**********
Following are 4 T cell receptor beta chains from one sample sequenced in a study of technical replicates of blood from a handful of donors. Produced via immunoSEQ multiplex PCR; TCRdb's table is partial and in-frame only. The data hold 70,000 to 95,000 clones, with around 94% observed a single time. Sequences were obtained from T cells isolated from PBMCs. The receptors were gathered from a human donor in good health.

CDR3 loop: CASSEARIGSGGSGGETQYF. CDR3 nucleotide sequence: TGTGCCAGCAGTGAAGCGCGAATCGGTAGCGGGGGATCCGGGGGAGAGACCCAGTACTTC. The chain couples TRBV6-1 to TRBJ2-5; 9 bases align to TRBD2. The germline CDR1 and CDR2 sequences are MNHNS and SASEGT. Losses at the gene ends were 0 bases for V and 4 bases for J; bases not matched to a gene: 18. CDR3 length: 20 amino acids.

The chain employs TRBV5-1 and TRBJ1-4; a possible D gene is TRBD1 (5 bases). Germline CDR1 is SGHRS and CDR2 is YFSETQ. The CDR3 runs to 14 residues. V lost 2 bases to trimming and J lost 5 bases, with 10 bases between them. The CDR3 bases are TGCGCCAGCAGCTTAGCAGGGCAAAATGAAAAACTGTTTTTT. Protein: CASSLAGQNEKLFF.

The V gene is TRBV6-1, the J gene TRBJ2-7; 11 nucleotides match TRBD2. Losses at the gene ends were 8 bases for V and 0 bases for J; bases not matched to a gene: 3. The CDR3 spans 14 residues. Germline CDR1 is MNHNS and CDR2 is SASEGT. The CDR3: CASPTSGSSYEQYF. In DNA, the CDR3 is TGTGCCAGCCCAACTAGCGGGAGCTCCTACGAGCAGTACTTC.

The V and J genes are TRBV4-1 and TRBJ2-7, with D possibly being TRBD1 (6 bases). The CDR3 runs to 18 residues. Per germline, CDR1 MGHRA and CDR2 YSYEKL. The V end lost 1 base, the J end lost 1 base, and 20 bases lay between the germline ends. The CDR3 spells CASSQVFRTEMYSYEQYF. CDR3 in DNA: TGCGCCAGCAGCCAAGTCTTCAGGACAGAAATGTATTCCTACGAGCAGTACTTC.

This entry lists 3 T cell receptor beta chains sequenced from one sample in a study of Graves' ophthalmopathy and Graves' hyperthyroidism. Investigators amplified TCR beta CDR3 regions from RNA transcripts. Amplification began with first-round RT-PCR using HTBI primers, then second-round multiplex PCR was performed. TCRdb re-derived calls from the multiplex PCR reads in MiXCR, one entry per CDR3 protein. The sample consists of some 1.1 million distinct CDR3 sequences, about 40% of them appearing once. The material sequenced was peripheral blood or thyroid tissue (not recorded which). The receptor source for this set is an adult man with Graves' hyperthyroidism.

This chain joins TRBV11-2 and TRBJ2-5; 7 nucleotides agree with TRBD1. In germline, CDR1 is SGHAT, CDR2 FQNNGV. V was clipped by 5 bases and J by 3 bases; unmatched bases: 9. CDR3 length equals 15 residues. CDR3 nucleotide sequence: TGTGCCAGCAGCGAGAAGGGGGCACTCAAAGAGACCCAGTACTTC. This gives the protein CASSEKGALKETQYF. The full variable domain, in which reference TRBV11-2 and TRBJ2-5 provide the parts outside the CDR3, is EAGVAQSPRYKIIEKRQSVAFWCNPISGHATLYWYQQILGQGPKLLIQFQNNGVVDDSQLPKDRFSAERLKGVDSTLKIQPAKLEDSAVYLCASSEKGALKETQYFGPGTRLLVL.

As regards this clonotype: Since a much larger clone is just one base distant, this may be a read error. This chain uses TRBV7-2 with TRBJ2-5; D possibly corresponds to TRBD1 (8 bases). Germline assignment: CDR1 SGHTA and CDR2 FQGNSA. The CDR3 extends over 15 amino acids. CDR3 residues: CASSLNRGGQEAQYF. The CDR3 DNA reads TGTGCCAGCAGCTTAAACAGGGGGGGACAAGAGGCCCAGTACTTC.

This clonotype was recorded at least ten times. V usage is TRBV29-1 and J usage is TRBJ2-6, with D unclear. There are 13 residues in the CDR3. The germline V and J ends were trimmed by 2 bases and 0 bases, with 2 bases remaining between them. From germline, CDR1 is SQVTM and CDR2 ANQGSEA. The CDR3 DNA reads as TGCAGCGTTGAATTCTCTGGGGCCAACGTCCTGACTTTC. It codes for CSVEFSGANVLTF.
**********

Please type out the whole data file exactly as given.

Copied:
Following are 4 T cell receptor beta chains from one sample sequenced in a study of technical replicates of blood from a handful of donors. Produced via immunoSEQ multiplex PCR; TCRdb's table is partial and in-frame only. The data hold 70,000 to 95,000 clones, with around 94% observed a single time. Sequences were obtained from T cells isolated from PBMCs. The receptors were gathered from a human donor in good health.

CDR3 loop: CASSEARIGSGGSGGETQYF. CDR3 nucleotide sequence: TGTGCCAGCAGTGAAGCGCGAATCGGTAGCGGGGGATCCGGGGGAGAGACCCAGTACTTC. The chain couples TRBV6-1 to TRBJ2-5; 9 bases align to TRBD2. The germline CDR1 and CDR2 sequences are MNHNS and SASEGT. Losses at the gene ends were 0 bases for V and 4 bases for J; bases not matched to a gene: 18. CDR3 length: 20 amino acids.

The chain employs TRBV5-1 and TRBJ1-4; a possible D gene is TRBD1 (5 bases). Germline CDR1 is SGHRS and CDR2 is YFSETQ. The CDR3 runs to 14 residues. V lost 2 bases to trimming and J lost 5 bases, with 10 bases between them. The CDR3 bases are TGCGCCAGCAGCTTAGCAGGGCAAAATGAAAAACTGTTTTTT. Protein: CASSLAGQNEKLFF.

The V gene is TRBV6-1, the J gene TRBJ2-7; 11 nucleotides match TRBD2. Losses at the gene ends were 8 bases for V and 0 bases for J; bases not matched to a gene: 3. The CDR3 spans 14 residues. Germline CDR1 is MNHNS and CDR2 is SASEGT. The CDR3: CASPTSGSSYEQYF. In DNA, the CDR3 is TGTGCCAGCCCAACTAGCGGGAGCTCCTACGAGCAGTACTTC.

The V and J genes are TRBV4-1 and TRBJ2-7, with D possibly being TRBD1 (6 bases). The CDR3 runs to 18 residues. Per germline, CDR1 MGHRA and CDR2 YSYEKL. The V end lost 1 base, the J end lost 1 base, and 20 bases lay between the germline ends. The CDR3 spells CASSQVFRTEMYSYEQYF. CDR3 in DNA: TGCGCCAGCAGCCAAGTCTTCAGGACAGAAATGTATTCCTACGAGCAGTACTTC.

This entry lists 3 T cell receptor beta chains sequenced from one sample in a study of Graves' ophthalmopathy and Graves' hyperthyroidism. Investigators amplified TCR beta CDR3 regions from RNA transcripts. Amplification began with first-round RT-PCR using HTBI primers, then second-round multiplex PCR was performed. TCRdb re-derived calls from the multiplex PCR reads in MiXCR, one entry per CDR3 protein. The sample consists of some 1.1 million distinct CDR3 sequences, about 40% of them appearing once. The material sequenced was peripheral blood or thyroid tissue (not recorded which). The receptor source for this set is an adult man with Graves' hyperthyroidism.

This chain joins TRBV11-2 and TRBJ2-5; 7 nucleotides agree with TRBD1. In germline, CDR1 is SGHAT, CDR2 FQNNGV. V was clipped by 5 bases and J by 3 bases; unmatched bases: 9. CDR3 length equals 15 residues. CDR3 nucleotide sequence: TGTGCCAGCAGCGAGAAGGGGGCACTCAAAGAGACCCAGTACTTC. This gives the protein CASSEKGALKETQYF. The full variable domain, in which reference TRBV11-2 and TRBJ2-5 provide the parts outside the CDR3, is EAGVAQSPRYKIIEKRQSVAFWCNPISGHATLYWYQQILGQGPKLLIQFQNNGVVDDSQLPKDRFSAERLKGVDSTLKIQPAKLEDSAVYLCASSEKGALKETQYFGPGTRLLVL.

As regards this clonotype: Since a much larger clone is just one base distant, this may be a read error. This chain uses TRBV7-2 with TRBJ2-5; D possibly corresponds to TRBD1 (8 bases). Germline assignment: CDR1 SGHTA and CDR2 FQGNSA. The CDR3 extends over 15 amino acids. CDR3 residues: CASSLNRGGQEAQYF. The CDR3 DNA reads TGTGCCAGCAGCTTAAACAGGGGGGGACAAGAGGCCCAGTACTTC.

This clonotype was recorded at least ten times. V usage is TRBV29-1 and J usage is TRBJ2-6, with D unclear. There are 13 residues in the CDR3. The germline V and J ends were trimmed by 2 bases and 0 bases, with 2 bases remaining between them. From germline, CDR1 is SQVTM and CDR2 ANQGSEA. The CDR3 DNA reads as TGCAGCGTTGAATTCTCTGGGGCCAACGTCCTGACTTTC. It codes for CSVEFSGANVLTF.